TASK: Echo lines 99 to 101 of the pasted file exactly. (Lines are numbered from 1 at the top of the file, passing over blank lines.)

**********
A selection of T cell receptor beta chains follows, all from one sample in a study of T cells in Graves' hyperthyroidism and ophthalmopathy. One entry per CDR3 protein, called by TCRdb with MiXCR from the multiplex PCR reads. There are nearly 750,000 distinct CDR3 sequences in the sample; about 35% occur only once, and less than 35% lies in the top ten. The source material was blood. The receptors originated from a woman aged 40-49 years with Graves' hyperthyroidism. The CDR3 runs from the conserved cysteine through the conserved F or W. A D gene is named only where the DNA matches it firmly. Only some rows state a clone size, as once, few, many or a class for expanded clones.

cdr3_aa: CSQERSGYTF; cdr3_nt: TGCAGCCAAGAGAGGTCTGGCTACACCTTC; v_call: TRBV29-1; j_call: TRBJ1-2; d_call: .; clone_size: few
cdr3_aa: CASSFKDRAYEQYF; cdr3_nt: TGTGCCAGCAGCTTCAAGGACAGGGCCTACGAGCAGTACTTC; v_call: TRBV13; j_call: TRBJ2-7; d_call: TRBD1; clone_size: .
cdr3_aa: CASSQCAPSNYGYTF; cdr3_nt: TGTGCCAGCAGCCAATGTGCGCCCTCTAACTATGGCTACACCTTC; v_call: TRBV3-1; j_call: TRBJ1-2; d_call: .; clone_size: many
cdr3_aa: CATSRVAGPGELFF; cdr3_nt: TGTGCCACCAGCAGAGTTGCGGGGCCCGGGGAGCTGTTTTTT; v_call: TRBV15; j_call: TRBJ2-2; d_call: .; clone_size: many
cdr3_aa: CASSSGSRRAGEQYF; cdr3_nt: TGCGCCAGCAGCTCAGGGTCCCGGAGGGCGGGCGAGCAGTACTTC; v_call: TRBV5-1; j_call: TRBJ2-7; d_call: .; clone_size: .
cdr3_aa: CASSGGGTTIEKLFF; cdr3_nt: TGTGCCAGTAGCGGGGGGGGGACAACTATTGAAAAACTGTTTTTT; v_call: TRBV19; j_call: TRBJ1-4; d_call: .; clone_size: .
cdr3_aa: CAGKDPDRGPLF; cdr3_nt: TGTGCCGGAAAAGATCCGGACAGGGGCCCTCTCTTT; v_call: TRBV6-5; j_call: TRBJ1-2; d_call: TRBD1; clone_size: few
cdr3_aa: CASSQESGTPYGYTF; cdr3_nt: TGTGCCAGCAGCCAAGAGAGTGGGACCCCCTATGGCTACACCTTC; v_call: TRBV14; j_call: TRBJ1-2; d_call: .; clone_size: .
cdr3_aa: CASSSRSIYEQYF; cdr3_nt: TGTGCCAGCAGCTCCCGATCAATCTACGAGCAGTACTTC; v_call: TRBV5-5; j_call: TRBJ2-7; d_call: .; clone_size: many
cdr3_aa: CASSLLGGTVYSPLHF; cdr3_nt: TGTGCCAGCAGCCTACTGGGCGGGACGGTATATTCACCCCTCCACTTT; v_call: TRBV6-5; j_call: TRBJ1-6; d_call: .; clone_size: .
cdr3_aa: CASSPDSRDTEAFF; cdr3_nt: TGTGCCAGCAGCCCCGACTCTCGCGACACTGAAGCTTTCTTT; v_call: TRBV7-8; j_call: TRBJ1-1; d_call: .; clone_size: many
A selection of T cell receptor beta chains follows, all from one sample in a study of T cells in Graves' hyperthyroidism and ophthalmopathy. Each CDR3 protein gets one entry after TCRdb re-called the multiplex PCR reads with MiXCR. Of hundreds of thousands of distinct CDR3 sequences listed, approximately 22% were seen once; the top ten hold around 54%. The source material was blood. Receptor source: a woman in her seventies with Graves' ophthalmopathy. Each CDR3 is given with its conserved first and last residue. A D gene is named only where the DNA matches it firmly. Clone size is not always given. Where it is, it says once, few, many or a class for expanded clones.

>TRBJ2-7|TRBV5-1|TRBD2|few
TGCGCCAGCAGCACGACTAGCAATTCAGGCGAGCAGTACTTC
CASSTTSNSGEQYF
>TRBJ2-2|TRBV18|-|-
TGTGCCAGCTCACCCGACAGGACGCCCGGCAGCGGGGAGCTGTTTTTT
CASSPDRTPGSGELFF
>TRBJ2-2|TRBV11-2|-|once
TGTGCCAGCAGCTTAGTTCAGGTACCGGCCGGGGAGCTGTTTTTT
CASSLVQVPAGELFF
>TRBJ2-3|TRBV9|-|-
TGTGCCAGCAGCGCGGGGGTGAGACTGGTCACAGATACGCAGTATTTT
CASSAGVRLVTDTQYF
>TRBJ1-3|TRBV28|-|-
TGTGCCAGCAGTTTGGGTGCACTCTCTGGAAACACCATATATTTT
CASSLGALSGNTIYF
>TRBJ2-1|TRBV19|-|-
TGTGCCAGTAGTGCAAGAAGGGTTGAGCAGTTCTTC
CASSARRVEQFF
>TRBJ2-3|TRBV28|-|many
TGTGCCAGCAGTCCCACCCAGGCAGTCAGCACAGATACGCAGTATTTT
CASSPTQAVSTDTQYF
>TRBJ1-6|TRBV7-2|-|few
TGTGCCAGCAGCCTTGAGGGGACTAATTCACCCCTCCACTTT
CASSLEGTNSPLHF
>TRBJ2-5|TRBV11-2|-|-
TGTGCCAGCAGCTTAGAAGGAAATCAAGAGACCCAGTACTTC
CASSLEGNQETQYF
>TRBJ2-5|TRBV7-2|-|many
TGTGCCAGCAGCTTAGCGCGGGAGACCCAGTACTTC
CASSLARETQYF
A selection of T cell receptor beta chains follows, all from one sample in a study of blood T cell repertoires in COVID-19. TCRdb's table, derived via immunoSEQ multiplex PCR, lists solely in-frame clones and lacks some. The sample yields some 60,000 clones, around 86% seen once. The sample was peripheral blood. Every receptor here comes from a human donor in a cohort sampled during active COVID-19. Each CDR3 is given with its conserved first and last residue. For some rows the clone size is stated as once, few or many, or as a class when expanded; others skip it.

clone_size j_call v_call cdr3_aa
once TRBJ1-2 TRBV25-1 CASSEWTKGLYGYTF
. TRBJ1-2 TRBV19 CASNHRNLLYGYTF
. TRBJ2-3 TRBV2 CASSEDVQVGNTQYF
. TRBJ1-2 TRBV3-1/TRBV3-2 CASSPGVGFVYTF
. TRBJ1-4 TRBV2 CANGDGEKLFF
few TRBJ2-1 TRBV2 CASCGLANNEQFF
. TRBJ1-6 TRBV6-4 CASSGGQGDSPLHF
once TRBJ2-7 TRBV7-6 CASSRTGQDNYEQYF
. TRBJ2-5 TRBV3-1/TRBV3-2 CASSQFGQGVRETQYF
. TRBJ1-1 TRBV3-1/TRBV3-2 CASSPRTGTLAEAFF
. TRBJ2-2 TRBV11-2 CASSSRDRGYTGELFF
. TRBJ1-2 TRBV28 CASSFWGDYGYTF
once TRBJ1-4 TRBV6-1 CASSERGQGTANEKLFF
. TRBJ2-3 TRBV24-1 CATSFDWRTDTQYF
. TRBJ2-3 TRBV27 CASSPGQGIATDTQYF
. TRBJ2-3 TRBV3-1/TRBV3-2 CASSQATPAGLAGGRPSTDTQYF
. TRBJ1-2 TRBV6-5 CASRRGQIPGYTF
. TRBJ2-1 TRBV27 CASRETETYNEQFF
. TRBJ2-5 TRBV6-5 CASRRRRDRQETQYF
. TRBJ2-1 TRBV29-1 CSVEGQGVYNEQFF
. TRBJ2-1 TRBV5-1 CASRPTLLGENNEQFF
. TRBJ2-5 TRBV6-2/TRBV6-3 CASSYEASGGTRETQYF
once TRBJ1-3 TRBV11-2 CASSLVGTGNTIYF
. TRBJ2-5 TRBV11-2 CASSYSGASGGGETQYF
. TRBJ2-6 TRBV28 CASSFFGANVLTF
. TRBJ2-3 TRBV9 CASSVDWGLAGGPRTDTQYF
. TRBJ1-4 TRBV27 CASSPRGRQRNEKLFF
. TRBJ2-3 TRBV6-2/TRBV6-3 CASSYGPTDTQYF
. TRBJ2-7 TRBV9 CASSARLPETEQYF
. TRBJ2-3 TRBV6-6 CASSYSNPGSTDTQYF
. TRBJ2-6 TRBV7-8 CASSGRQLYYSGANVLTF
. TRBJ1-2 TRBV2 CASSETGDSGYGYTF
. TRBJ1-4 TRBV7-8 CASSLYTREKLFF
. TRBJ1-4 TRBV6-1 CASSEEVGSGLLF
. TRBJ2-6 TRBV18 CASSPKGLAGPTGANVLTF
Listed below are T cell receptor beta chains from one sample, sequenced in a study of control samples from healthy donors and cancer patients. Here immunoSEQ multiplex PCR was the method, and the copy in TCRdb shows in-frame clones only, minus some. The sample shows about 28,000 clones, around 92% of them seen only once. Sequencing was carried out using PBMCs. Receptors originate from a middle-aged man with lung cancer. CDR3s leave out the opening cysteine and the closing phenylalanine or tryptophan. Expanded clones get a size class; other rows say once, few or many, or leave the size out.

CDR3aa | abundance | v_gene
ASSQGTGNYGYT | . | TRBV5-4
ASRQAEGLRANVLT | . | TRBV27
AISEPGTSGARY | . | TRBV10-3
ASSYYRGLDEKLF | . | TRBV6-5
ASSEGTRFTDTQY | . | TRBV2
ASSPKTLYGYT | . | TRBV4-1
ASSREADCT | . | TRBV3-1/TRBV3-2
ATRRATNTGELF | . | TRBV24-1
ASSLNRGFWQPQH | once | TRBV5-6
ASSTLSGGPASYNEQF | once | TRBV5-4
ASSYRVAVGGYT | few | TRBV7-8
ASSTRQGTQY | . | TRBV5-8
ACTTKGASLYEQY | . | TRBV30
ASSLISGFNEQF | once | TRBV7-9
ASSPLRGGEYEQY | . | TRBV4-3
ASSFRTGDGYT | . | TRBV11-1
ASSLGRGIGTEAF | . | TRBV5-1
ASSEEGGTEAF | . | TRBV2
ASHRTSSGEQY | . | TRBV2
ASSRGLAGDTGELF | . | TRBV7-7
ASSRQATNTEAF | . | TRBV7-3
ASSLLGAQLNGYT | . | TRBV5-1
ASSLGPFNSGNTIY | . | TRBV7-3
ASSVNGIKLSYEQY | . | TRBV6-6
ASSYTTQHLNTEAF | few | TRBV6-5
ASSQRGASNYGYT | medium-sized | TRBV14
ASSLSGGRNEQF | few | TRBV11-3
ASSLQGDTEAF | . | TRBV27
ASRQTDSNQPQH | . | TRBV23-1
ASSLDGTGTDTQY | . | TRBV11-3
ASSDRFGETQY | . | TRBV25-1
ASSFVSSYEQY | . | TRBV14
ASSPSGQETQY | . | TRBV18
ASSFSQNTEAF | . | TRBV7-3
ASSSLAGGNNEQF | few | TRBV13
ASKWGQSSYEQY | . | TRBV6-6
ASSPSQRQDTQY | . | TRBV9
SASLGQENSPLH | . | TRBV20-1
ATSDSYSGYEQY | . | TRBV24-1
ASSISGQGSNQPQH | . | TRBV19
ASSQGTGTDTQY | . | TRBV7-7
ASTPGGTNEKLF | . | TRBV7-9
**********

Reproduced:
ASSLGRGIGTEAF | . | TRBV5-1
ASSEEGGTEAF | . | TRBV2
ASHRTSSGEQY | . | TRBV2